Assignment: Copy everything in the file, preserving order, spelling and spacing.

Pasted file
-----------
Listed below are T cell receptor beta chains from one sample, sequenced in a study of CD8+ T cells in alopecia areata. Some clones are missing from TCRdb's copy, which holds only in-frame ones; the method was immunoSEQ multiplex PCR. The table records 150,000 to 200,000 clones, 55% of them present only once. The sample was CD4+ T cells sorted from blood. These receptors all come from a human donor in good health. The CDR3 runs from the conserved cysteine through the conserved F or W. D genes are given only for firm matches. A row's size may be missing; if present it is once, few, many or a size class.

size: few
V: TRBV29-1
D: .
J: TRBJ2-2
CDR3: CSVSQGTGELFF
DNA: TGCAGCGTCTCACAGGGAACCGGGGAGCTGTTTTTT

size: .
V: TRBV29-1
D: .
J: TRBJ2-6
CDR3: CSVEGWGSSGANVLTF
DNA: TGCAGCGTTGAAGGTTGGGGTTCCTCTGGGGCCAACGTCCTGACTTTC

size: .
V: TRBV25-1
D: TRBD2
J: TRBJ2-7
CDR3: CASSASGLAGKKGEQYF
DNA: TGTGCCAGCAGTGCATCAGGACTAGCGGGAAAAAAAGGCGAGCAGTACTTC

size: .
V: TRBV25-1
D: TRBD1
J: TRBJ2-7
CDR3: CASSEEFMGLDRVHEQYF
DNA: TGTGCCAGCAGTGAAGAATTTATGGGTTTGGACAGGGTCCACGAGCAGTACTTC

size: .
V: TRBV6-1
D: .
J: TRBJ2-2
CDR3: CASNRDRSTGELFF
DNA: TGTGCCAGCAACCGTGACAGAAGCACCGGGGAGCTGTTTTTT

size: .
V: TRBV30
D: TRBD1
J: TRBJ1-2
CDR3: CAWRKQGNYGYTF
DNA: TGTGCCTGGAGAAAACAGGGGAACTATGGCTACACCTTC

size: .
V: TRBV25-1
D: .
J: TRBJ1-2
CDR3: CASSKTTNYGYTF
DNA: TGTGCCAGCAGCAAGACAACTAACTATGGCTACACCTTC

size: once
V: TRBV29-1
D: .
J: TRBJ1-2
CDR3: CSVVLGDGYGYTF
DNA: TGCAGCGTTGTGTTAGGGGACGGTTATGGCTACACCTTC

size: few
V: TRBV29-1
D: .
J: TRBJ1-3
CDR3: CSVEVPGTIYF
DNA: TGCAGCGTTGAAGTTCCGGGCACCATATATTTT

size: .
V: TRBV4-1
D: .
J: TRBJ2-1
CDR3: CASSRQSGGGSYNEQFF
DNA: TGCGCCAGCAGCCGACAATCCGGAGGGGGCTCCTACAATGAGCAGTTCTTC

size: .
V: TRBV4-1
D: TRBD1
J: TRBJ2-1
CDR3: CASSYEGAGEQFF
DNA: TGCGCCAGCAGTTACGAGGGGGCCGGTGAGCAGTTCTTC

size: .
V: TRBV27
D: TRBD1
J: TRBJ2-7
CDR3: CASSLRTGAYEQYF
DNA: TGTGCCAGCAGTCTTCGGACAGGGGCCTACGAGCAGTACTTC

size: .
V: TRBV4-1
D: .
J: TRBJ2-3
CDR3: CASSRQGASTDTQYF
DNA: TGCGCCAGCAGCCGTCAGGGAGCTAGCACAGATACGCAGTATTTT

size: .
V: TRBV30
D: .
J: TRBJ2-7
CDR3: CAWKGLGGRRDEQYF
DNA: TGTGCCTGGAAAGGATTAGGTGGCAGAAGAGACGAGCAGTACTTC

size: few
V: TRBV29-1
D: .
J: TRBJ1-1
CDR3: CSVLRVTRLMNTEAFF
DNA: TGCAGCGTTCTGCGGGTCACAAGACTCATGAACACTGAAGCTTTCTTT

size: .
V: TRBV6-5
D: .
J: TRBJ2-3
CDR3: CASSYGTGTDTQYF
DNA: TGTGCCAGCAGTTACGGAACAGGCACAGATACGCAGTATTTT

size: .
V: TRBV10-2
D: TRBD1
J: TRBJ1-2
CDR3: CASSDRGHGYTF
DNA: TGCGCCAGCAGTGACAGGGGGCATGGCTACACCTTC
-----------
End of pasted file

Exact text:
Listed below are T cell receptor beta chains from one sample, sequenced in a study of CD8+ T cells in alopecia areata. Some clones are missing from TCRdb's copy, which holds only in-frame ones; the method was immunoSEQ multiplex PCR. The table records 150,000 to 200,000 clones, 55% of them present only once. The sample was CD4+ T cells sorted from blood. These receptors all come from a human donor in good health. The CDR3 runs from the conserved cysteine through the conserved F or W. D genes are given only for firm matches. A row's size may be missing; if present it is once, few, many or a size class.

size: few
V: TRBV29-1
D: .
J: TRBJ2-2
CDR3: CSVSQGTGELFF
DNA: TGCAGCGTCTCACAGGGAACCGGGGAGCTGTTTTTT

size: .
V: TRBV29-1
D: .
J: TRBJ2-6
CDR3: CSVEGWGSSGANVLTF
DNA: TGCAGCGTTGAAGGTTGGGGTTCCTCTGGGGCCAACGTCCTGACTTTC

size: .
V: TRBV25-1
D: TRBD2
J: TRBJ2-7
CDR3: CASSASGLAGKKGEQYF
DNA: TGTGCCAGCAGTGCATCAGGACTAGCGGGAAAAAAAGGCGAGCAGTACTTC

size: .
V: TRBV25-1
D: TRBD1
J: TRBJ2-7
CDR3: CASSEEFMGLDRVHEQYF
DNA: TGTGCCAGCAGTGAAGAATTTATGGGTTTGGACAGGGTCCACGAGCAGTACTTC

size: .
V: TRBV6-1
D: .
J: TRBJ2-2
CDR3: CASNRDRSTGELFF
DNA: TGTGCCAGCAACCGTGACAGAAGCACCGGGGAGCTGTTTTTT

size: .
V: TRBV30
D: TRBD1
J: TRBJ1-2
CDR3: CAWRKQGNYGYTF
DNA: TGTGCCTGGAGAAAACAGGGGAACTATGGCTACACCTTC

size: .
V: TRBV25-1
D: .
J: TRBJ1-2
CDR3: CASSKTTNYGYTF
DNA: TGTGCCAGCAGCAAGACAACTAACTATGGCTACACCTTC

size: once
V: TRBV29-1
D: .
J: TRBJ1-2
CDR3: CSVVLGDGYGYTF
DNA: TGCAGCGTTGTGTTAGGGGACGGTTATGGCTACACCTTC

size: few
V: TRBV29-1
D: .
J: TRBJ1-3
CDR3: CSVEVPGTIYF
DNA: TGCAGCGTTGAAGTTCCGGGCACCATATATTTT

size: .
V: TRBV4-1
D: .
J: TRBJ2-1
CDR3: CASSRQSGGGSYNEQFF
DNA: TGCGCCAGCAGCCGACAATCCGGAGGGGGCTCCTACAATGAGCAGTTCTTC

size: .
V: TRBV4-1
D: TRBD1
J: TRBJ2-1
CDR3: CASSYEGAGEQFF
DNA: TGCGCCAGCAGTTACGAGGGGGCCGGTGAGCAGTTCTTC

size: .
V: TRBV27
D: TRBD1
J: TRBJ2-7
CDR3: CASSLRTGAYEQYF
DNA: TGTGCCAGCAGTCTTCGGACAGGGGCCTACGAGCAGTACTTC

size: .
V: TRBV4-1
D: .
J: TRBJ2-3
CDR3: CASSRQGASTDTQYF
DNA: TGCGCCAGCAGCCGTCAGGGAGCTAGCACAGATACGCAGTATTTT

size: .
V: TRBV30
D: .
J: TRBJ2-7
CDR3: CAWKGLGGRRDEQYF
DNA: TGTGCCTGGAAAGGATTAGGTGGCAGAAGAGACGAGCAGTACTTC

size: few
V: TRBV29-1
D: .
J: TRBJ1-1
CDR3: CSVLRVTRLMNTEAFF
DNA: TGCAGCGTTCTGCGGGTCACAAGACTCATGAACACTGAAGCTTTCTTT

size: .
V: TRBV6-5
D: .
J: TRBJ2-3
CDR3: CASSYGTGTDTQYF
DNA: TGTGCCAGCAGTTACGGAACAGGCACAGATACGCAGTATTTT

size: .
V: TRBV10-2
D: TRBD1
J: TRBJ1-2
CDR3: CASSDRGHGYTF
DNA: TGCGCCAGCAGTGACAGGGGGCATGGCTACACCTTC